It can be tempting to think that bridge engineers have the freedom to design whatever kind of bridge they want. Who hasn’t stopped and wondered – why did they put an arch bridge there, but put this ugly girder bridge here? Society relies on engineers to make sound engineering decisions when designing and constructing our infrastructure, but society also puts limits on an engineer’s choices. The most common limitation is budget, the age-old question – how much is this going to cost. In this edition of TheBridgeGuy, we’ll explore what drives the economics of bridge engineering.
In the United States, regional differences are one of the main drivers. Some techniques are more favorable than others – post-tensioning vs. pretensioning for example. Some materials are either more readily available or are more economic (i.e. cheaper) and are thus more widely used in the field.
In New England, steel is the bridge material of choice. Historically, Pennsylvania produced some of the best steel in the country. Bethlehem steel products can be found nearly everywhere. Pittsburgh even named their football team after their number one export!
If you drive around New England and parts of the northeast, you’ll likely see more steel bridges than concrete. Rolled steel girders can be milled and cut to length and shipped to the site easily. Their lightweight and high strength make them versatile in many different applications. Construction is simple enough, only requiring a crane to lift them without any specialized experience. Design is relatively straightforward and doesn’t require specialized expertise or software.
And while steel may have the potential to push the limits on span capabilities, in these areas you’ll likely never see the material pushed to the extreme. Economy of material is important where the unit price is high relative to its competitors. In New England, steel is relatively cheap so economy of material tends to be less of a concern, especially when the alternatives are more expensive.
By contrast, in the Pacific Northwest concrete is king – the vast majority (90% or more) of the bridges in the northwest are made from concrete. This region boasts some of best aggregate in the world and concrete’s compressive strength comes from the coarse aggregate used to make it. The region’s precast industry has exploited this fact, making prestressed concrete the dominant bridge medium.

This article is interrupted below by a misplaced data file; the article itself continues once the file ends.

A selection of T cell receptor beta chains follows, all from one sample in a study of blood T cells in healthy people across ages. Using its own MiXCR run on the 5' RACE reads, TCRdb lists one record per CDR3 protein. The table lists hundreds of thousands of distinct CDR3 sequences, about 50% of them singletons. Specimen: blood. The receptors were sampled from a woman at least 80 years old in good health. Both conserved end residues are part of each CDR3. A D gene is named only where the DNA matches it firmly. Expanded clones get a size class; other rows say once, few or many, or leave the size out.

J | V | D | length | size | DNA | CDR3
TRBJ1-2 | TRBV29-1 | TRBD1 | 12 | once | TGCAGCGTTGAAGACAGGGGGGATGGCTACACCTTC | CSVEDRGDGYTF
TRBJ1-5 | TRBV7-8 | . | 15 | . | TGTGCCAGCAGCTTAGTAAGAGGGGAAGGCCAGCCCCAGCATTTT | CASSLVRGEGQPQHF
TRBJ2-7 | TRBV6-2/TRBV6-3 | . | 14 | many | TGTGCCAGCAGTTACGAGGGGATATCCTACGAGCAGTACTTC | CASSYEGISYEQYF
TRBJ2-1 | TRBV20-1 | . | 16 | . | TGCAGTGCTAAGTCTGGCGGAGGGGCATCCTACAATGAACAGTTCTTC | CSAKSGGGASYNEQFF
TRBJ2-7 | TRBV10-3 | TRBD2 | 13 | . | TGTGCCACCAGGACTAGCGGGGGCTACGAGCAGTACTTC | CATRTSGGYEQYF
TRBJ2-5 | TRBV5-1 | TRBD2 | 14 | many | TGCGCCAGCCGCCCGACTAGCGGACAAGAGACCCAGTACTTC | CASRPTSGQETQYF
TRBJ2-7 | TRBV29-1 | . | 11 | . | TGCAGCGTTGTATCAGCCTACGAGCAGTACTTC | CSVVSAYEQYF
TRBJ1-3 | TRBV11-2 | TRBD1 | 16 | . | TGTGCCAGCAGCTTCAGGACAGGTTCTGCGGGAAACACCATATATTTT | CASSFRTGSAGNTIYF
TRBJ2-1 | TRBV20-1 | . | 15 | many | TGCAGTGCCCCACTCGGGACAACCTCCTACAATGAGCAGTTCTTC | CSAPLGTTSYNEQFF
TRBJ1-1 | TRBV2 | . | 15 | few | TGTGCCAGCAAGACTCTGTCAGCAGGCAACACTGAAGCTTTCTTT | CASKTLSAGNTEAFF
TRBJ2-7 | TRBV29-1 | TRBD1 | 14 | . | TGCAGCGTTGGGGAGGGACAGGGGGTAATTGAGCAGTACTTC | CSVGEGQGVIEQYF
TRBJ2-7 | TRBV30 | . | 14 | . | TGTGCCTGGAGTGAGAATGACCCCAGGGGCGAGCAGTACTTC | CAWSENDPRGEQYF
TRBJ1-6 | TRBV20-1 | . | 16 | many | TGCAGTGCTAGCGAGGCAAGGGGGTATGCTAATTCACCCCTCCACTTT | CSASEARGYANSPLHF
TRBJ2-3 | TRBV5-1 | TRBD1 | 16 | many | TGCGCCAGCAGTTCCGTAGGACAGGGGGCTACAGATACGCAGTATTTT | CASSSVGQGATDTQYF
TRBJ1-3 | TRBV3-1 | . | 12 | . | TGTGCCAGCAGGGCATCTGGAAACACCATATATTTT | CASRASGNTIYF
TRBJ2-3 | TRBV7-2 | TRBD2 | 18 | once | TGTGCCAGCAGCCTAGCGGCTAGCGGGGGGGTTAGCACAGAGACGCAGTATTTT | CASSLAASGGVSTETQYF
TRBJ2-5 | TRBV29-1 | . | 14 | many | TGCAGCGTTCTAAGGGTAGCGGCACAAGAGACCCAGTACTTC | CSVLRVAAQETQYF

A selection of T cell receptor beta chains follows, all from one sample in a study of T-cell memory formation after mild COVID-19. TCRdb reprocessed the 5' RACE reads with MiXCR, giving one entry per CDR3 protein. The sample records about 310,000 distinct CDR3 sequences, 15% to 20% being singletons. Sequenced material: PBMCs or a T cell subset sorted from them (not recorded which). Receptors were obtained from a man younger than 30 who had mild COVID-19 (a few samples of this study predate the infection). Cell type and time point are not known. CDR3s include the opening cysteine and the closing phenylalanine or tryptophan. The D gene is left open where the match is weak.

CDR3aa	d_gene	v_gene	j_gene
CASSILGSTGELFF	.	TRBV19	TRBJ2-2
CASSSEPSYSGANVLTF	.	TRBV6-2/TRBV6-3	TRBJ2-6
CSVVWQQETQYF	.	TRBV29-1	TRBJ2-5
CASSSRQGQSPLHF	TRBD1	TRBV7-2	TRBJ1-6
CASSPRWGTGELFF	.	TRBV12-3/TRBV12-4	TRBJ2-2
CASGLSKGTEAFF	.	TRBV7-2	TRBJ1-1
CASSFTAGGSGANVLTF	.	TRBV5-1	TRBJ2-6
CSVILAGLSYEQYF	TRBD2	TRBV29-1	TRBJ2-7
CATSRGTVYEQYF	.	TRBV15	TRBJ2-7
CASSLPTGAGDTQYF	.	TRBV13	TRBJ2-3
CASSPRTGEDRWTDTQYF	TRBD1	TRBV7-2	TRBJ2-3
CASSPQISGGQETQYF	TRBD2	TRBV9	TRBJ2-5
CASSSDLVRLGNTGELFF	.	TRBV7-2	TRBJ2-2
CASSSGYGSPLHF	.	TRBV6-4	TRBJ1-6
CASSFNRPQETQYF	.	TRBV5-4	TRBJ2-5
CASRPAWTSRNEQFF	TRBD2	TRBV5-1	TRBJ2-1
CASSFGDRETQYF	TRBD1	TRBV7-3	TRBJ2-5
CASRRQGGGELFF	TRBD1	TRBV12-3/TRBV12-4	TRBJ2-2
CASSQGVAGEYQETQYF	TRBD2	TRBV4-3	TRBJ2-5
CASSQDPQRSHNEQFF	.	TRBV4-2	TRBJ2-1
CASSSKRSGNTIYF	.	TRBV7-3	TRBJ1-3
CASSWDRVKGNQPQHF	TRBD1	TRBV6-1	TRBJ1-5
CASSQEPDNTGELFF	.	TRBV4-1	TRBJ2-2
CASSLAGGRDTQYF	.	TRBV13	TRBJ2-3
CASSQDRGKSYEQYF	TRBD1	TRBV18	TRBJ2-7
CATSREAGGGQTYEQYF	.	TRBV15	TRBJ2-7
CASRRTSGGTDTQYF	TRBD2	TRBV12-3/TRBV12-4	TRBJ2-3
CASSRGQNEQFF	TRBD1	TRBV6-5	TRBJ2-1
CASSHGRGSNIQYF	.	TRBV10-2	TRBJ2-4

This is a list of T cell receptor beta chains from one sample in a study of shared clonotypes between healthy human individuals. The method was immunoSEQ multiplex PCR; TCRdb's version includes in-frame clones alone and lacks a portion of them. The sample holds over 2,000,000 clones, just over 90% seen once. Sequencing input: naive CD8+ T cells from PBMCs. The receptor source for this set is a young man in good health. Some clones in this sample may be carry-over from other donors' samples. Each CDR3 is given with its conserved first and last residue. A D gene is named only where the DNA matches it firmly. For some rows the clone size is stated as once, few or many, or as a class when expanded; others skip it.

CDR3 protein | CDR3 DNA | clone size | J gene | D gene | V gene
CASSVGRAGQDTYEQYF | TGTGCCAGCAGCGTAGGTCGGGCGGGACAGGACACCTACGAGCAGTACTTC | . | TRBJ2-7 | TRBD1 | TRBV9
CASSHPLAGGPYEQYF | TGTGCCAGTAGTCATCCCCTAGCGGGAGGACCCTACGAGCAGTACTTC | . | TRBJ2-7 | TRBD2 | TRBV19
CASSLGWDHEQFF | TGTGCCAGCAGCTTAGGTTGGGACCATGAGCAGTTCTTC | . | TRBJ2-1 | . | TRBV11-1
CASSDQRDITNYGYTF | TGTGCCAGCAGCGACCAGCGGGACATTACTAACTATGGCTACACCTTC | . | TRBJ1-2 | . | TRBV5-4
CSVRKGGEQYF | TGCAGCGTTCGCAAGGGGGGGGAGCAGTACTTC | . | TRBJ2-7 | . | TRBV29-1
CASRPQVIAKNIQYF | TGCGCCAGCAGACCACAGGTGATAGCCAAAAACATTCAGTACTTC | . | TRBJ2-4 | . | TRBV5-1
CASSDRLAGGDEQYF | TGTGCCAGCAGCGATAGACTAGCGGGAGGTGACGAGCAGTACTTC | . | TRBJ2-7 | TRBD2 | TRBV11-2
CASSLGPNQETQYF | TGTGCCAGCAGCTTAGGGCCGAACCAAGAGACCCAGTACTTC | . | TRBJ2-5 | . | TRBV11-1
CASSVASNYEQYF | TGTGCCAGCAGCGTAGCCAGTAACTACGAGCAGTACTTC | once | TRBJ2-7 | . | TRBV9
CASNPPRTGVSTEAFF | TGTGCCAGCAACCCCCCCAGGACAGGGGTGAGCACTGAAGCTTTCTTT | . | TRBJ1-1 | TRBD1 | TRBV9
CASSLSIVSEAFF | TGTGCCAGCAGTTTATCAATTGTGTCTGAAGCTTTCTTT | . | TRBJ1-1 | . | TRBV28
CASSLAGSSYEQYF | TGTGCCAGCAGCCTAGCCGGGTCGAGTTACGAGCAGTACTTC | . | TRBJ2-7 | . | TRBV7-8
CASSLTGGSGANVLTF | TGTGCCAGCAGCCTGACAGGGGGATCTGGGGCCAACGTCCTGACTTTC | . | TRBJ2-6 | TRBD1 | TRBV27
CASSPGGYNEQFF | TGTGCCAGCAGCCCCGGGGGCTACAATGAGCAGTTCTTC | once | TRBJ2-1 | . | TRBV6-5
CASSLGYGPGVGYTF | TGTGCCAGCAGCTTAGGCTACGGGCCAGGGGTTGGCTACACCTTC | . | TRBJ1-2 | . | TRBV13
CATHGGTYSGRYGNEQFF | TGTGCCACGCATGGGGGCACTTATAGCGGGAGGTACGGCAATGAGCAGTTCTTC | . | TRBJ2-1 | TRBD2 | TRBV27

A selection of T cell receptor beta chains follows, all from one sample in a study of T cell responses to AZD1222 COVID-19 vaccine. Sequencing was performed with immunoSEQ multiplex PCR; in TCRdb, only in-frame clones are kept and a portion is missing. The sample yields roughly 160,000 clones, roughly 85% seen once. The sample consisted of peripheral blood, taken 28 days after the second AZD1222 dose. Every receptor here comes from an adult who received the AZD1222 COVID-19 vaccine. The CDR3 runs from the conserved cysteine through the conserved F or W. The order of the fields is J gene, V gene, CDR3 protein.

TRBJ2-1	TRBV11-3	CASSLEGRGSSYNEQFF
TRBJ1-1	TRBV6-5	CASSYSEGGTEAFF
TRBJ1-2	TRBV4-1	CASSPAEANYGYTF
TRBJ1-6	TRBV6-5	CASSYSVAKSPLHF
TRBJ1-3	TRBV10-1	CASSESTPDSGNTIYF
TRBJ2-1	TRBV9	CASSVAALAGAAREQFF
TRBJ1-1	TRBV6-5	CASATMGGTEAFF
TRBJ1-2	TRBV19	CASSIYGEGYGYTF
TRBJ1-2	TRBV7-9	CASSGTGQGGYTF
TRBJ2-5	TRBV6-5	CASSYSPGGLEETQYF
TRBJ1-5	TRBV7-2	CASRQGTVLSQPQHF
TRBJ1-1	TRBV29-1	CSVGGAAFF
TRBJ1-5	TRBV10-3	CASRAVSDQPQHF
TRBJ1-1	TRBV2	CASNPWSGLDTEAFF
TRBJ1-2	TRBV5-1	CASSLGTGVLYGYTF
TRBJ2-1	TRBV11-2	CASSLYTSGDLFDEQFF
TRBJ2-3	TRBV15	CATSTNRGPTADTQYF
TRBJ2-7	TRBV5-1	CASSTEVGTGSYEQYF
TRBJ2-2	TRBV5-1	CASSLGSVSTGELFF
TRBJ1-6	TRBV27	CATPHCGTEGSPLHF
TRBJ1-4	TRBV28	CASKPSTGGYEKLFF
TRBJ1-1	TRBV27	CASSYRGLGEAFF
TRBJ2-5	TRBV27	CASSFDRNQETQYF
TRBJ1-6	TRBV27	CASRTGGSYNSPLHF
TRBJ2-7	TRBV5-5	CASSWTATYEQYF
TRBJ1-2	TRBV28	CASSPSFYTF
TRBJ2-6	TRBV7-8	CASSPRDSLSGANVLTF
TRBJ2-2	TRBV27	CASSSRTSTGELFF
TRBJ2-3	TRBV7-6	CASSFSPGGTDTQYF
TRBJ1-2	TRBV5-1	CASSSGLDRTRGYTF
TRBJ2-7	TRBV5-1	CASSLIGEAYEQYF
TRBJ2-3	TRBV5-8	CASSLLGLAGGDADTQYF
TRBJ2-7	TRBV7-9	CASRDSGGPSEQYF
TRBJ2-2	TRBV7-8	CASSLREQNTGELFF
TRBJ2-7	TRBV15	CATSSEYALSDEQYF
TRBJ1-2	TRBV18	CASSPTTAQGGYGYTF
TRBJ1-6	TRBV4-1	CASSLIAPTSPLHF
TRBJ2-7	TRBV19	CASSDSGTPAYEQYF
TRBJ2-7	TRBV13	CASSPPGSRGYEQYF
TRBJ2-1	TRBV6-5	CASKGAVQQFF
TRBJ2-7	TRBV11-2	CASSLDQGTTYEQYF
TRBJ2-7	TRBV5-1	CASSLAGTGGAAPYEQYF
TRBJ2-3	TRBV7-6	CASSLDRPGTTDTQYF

Now that is not to say that you won’t ever see a concrete bridge in New England or a steel bridge in the northwest. Each project has its own constraints and those constraints will often dictate the medium used.
In the northwest, steel is often used on bridges where high curvature is needed, longer spans and usually in areas away from corrosive environments. Since steel is more expensive to use in the northwest, economy of material is more of a concern. Fewer girder lines will be utilized. Rolled shapes are rarely used in favor of custom plate girder sections.
Steel is more susceptible to damage from a corrosive environment. In New England, the harsh winters make the use of salt for management of snow and ice a must. Chlorides from the salt can accelerate corrosion of the steel bridges in the area. Concrete provides more protection to the rebar used to give it strength, which sometimes makes concrete an attractive alternative to steel in the northeast.
Pavement is another aspect that is subject to regional diversity. Northern climates often allow the use of studded tires during the winter. While well intended, these studs take their toll on the paving surfaces. This leads to rutting of roads and bridge decks. This wear actually causes a reduction in the cover over rebar in the deck, and the reduced cover makes the rebar more susceptible to chloride penetration.
Northern states have deck overlay programs to address rutting and reduced cover. A grind can often be performed to smooth out a deck that is heavily rutted. Rutting can cause ponding during storms, which can lead to hydroplaning. Grinding the deck can solve this problem, but at the expense of the concrete cover.